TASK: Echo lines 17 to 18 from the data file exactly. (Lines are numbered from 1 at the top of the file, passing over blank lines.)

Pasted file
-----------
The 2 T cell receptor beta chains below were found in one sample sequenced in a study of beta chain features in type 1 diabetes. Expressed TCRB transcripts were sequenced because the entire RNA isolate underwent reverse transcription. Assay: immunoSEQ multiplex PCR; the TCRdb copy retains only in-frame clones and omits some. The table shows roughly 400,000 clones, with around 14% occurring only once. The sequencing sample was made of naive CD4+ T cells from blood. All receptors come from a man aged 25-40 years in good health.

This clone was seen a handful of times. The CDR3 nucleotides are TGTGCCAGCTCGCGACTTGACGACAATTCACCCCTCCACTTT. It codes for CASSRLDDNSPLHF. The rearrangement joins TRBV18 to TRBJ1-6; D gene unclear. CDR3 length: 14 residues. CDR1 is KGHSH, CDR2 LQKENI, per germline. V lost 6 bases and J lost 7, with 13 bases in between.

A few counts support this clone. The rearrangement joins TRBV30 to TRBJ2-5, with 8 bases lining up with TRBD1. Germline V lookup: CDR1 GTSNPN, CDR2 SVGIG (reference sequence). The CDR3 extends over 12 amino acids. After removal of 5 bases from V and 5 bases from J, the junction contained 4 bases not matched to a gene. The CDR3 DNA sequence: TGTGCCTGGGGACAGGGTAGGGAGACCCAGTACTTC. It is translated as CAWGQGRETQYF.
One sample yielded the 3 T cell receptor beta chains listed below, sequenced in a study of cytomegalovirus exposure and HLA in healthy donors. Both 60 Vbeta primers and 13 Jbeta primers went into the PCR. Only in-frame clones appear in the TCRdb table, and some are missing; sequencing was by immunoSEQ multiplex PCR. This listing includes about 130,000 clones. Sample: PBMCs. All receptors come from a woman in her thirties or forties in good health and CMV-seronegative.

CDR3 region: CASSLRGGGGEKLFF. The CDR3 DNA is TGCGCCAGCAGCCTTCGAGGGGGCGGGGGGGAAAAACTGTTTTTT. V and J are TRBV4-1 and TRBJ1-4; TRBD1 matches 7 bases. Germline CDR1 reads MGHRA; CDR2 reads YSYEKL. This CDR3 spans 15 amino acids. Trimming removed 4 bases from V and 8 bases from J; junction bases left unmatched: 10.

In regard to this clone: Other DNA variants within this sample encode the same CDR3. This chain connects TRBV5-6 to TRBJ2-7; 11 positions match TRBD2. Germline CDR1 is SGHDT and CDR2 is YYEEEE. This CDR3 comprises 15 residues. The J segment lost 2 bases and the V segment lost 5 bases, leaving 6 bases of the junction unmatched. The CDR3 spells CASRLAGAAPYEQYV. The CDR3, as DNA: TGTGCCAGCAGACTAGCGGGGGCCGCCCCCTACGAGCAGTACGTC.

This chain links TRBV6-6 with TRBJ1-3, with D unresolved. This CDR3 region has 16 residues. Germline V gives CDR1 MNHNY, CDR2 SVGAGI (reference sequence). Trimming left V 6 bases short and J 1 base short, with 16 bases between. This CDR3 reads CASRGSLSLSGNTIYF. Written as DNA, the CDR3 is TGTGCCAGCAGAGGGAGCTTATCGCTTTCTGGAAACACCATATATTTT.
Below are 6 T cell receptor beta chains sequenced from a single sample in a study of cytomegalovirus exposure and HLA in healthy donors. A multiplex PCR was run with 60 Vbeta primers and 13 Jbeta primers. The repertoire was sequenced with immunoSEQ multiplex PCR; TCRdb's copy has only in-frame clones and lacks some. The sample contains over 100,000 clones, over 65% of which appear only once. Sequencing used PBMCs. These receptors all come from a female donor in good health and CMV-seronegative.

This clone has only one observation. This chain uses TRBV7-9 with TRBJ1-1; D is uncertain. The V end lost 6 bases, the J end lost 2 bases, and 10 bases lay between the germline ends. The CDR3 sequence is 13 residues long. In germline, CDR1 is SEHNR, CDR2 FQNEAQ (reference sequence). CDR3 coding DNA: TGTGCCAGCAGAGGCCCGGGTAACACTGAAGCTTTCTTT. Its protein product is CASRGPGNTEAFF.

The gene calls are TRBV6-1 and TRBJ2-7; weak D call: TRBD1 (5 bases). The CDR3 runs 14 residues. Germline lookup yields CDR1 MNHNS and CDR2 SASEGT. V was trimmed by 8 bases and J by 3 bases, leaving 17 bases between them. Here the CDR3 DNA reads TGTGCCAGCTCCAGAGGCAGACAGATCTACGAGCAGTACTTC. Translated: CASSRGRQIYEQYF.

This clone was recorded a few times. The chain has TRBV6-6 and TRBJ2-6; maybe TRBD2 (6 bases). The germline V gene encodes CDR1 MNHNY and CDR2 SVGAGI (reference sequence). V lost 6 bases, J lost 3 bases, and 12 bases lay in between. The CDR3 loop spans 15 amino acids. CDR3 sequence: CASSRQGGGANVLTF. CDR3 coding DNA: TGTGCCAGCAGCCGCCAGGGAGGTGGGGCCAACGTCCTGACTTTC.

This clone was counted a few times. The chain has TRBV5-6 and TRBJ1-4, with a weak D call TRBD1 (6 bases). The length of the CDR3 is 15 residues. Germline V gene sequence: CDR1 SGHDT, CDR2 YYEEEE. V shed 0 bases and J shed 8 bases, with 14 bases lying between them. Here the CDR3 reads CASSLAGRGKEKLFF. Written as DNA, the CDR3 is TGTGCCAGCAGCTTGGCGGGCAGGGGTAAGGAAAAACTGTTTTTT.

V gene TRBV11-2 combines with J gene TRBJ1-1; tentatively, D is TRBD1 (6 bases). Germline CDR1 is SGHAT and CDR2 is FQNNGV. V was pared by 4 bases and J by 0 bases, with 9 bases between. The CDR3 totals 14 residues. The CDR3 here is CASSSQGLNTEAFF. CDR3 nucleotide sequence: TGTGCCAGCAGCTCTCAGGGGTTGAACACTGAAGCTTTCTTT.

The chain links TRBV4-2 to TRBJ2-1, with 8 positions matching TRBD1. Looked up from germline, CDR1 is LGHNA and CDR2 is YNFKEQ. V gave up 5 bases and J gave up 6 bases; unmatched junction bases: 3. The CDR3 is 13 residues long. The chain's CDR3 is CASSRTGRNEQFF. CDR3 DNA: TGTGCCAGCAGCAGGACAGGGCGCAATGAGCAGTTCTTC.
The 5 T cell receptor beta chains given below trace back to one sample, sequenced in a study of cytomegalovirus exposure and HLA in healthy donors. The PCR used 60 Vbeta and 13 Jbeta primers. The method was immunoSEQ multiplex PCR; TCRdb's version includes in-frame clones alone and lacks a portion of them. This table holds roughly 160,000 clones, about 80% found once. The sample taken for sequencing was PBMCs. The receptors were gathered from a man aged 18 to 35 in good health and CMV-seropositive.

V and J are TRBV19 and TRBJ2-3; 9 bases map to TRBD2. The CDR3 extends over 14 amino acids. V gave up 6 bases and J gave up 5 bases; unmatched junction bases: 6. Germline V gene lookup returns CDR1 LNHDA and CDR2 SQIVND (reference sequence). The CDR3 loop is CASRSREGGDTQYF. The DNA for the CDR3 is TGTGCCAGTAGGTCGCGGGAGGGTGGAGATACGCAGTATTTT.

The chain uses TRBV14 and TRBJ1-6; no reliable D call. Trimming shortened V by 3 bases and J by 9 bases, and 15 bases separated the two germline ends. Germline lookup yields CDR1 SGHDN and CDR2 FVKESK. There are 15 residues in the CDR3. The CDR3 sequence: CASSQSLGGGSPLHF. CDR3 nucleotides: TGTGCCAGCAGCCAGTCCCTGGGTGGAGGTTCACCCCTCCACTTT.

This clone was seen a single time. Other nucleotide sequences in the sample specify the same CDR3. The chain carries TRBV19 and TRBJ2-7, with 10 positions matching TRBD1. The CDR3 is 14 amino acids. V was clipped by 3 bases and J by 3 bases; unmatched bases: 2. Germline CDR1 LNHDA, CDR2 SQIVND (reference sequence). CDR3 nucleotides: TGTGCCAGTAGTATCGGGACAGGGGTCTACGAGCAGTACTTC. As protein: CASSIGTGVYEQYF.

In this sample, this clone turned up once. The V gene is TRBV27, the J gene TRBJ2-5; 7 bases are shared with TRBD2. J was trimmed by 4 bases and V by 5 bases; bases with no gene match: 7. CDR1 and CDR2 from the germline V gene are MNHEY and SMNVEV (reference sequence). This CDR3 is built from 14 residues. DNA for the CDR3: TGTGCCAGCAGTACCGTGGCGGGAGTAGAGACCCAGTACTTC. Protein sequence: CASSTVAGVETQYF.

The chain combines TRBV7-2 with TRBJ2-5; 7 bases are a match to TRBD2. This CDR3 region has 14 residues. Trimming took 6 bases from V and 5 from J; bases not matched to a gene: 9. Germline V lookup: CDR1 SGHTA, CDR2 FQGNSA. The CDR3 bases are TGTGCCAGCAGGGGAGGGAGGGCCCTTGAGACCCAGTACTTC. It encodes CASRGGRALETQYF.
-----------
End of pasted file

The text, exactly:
The chain uses TRBV14 and TRBJ1-6; no reliable D call. Trimming shortened V by 3 bases and J by 9 bases, and 15 bases separated the two germline ends. Germline lookup yields CDR1 SGHDN and CDR2 FVKESK. There are 15 residues in the CDR3. The CDR3 sequence: CASSQSLGGGSPLHF. CDR3 nucleotides: TGTGCCAGCAGCCAGTCCCTGGGTGGAGGTTCACCCCTCCACTTT.

This clone was seen a single time. Other nucleotide sequences in the sample specify the same CDR3. The chain carries TRBV19 and TRBJ2-7, with 10 positions matching TRBD1. The CDR3 is 14 amino acids. V was clipped by 3 bases and J by 3 bases; unmatched bases: 2. Germline CDR1 LNHDA, CDR2 SQIVND (reference sequence). CDR3 nucleotides: TGTGCCAGTAGTATCGGGACAGGGGTCTACGAGCAGTACTTC. As protein: CASSIGTGVYEQYF.